As a PTA leader, one of your first tasks should be to work towards building trust on your board. You can do this by providing opportunities for your board members to get to know each other better. Use icebreakers at the beginning of your first few board meetings, especially ones that require each board member to talk with every other board member. Make sure to have some icebreakers that are small group or one-on-one activities, as some people may not be comfortable standing up in front of the whole group and sharing something personal about themselves, especially early on before there is a lot of trust between board members. Provide opportunities to socialize together, either with refreshments after your board meeting or on a specific board outing to a coffee shop or other social setting.

PTA meetings are notorious for the “meeting after the meeting” out in the parking lot. Listening in on that conversation is a good measure of how your board or your PTA are working. If the parking lot discussion is all about what went on in the meeting, you have a problem. If the discussion is about what they’re doing this coming weekend or making plans to meet and do something together (PTA or otherwise), then your board is working well as a team.

Healthcare Transition Toolkit for Children with Disabilities

If you have a child with a disability, you have probably become very familiar with navigating and supporting their health care needs over the years. However, once your child turns 18, health laws turn much of the responsibility of that care over to your child. Youth with intellectual and developmental disabilities often face a variety of barriers in accessing and managing their health care when they reach adulthood. The Autistic Self Advocacy Network (ASAN) has created a comprehensive toolkit called Transition to Adulthood: A Health Care Guide for Youth and Families.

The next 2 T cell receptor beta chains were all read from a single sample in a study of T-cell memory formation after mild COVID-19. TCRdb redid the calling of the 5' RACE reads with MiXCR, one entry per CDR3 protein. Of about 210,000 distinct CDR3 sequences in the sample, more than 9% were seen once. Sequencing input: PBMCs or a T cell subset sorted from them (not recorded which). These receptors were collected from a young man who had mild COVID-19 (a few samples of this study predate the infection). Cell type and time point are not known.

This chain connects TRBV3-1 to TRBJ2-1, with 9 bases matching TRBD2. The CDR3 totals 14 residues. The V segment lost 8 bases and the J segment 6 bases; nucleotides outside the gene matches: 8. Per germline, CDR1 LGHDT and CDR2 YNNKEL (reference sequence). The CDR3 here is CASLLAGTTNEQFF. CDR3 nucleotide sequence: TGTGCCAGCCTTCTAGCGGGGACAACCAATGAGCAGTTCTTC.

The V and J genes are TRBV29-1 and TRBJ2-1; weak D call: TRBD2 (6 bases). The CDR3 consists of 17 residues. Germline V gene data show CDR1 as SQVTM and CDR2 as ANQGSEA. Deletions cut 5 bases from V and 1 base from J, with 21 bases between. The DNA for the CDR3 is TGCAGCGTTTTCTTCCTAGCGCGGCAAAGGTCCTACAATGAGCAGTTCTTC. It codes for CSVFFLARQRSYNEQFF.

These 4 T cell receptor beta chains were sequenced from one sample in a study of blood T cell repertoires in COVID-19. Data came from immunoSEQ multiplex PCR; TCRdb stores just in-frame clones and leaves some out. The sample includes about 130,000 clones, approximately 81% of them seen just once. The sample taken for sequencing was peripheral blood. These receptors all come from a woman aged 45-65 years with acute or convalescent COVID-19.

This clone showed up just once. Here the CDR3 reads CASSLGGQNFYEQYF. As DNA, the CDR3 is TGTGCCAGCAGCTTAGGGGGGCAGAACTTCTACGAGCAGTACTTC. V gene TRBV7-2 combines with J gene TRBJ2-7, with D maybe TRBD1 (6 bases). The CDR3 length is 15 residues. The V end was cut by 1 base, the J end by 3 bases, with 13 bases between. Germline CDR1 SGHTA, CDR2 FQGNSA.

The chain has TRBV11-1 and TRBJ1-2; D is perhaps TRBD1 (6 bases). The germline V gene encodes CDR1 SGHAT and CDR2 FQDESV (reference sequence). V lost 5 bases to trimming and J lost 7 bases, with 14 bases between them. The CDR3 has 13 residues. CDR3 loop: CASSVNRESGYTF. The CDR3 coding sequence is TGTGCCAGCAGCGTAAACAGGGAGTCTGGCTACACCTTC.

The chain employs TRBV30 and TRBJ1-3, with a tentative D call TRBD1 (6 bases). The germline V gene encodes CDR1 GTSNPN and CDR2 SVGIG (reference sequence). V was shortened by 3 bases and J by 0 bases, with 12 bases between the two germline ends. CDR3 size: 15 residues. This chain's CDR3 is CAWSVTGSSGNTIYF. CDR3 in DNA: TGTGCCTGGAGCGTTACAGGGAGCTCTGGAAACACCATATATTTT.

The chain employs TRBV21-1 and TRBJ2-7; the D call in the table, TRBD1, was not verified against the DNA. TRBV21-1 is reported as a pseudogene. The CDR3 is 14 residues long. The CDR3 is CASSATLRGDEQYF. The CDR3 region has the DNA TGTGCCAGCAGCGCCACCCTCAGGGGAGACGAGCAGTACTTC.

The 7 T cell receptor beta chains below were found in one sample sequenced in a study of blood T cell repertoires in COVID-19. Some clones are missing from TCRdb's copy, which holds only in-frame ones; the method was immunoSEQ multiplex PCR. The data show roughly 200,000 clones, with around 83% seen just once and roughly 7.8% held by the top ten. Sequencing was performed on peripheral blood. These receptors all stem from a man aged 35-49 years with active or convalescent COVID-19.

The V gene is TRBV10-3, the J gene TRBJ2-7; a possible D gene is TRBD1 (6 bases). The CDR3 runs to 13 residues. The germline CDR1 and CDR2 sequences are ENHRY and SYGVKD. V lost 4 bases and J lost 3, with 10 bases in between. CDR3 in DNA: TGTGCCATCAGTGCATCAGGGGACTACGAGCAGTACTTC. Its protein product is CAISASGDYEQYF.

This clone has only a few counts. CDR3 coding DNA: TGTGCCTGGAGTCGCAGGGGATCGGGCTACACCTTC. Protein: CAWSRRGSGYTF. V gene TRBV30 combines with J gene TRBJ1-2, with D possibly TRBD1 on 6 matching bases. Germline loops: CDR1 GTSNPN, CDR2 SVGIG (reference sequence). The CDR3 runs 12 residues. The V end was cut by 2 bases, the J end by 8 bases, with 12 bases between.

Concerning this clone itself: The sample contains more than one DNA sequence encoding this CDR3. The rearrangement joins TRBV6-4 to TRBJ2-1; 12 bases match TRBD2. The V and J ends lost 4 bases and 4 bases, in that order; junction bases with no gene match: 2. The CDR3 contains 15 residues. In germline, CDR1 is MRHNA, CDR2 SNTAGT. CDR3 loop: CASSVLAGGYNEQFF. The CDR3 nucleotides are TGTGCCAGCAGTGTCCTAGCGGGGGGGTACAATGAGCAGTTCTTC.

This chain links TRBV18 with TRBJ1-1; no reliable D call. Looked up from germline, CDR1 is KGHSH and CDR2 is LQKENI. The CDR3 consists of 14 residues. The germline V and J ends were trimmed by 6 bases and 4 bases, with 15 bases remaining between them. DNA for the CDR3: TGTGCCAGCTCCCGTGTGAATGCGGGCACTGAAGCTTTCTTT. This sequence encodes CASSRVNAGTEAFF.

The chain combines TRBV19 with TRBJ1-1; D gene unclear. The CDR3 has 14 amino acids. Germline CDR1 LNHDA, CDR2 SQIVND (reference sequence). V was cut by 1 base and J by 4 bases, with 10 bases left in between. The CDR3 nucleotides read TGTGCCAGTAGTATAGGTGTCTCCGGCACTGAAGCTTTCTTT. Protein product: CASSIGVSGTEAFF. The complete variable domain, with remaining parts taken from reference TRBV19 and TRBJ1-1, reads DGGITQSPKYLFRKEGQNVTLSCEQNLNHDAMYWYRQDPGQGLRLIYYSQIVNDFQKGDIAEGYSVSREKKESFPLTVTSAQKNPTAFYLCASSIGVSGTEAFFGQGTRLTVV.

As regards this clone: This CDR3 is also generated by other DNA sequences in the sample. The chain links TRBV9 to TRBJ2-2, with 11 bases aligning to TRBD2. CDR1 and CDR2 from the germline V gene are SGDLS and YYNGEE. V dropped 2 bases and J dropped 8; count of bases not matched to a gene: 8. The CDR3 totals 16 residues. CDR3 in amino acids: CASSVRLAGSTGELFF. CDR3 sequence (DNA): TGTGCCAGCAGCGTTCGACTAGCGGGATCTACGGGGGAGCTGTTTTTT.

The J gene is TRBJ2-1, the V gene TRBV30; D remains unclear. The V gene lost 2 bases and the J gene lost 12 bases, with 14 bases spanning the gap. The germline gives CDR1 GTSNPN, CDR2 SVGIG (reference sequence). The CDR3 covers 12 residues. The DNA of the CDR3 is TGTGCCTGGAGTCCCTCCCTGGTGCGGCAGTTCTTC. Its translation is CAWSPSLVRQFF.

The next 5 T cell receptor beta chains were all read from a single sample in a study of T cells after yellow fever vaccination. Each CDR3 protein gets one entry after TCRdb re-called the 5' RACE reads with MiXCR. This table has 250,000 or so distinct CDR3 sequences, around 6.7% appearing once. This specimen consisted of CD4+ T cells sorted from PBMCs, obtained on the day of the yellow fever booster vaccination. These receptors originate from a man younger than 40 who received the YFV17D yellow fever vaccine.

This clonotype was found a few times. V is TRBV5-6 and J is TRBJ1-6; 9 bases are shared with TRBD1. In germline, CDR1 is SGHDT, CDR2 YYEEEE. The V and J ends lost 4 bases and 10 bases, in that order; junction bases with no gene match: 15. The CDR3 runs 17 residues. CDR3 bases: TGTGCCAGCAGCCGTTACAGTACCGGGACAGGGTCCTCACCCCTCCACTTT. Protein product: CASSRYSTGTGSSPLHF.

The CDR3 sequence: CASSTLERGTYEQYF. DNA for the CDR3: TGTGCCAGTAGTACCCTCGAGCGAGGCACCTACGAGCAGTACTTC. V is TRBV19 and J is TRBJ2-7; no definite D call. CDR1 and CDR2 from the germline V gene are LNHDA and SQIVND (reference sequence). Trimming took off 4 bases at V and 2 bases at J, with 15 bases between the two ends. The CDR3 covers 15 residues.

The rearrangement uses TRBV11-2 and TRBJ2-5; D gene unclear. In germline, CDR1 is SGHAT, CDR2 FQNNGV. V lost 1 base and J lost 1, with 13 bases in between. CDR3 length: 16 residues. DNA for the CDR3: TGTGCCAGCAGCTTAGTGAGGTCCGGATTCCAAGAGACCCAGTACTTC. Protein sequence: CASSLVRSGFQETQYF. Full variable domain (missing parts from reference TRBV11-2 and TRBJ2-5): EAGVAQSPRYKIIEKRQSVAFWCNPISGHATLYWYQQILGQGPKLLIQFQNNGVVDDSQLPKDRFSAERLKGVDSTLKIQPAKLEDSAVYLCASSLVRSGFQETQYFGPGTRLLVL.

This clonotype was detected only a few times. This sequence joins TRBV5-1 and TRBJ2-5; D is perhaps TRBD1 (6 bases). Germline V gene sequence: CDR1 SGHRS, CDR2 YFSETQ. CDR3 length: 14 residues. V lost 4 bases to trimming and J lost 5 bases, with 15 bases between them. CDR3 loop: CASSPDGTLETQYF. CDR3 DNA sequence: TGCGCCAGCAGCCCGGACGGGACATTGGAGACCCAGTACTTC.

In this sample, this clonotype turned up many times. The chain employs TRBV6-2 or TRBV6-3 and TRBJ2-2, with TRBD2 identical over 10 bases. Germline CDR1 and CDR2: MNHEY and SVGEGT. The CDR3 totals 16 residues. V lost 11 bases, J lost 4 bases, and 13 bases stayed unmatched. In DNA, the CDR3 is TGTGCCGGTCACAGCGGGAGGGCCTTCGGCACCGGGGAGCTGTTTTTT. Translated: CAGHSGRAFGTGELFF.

The toolkit does not focus just on those young adults on the autism spectrum, and many of the tools in the kit are of use to any family. The toolkit provides information on:

  • How to choose a source of health care coverage
  • How to create a health care support network
  • How to integrate health care transition goals into individual educational plans (IEPs), beginning in middle or high school
  • How to manage their own health care

The toolkit also provides guides and worksheets for keeping track of health care records, making doctor’s appointments, and talking to doctors about health concerns. Health care services and supports are often plentiful for children, but lacking for adults. Use the toolkit to help prepare your child for managing with their health care needs in adulthood.

Ordinary Trip to the Grocery Store with Your Kid? Explain as You Go

Today’s guest post comes from Laura Schlachtmeyer at the Consumer Financial Protection Bureau (CFPB), with suggestions on how to help your child develop money management and math skills.

We all know our kids are always watching and learning (even when we wish they weren’t). This applies to the way you use and manage money as well. Every day, you make decisions about money that might not be visible to your kids. For example, they may not know that you set a budget for the grocery store—and that’s why you didn’t get them that box of fruit snacks.

Next time you’re at the store, try something new: Think out loud and talk through what you’re doing.This helps your children see how you think about spending and helps them understand your decisions.

Here are three steps to turn your next shopping trip into a chance for your children to build their money skills.

  1. Make Your Shopping List Together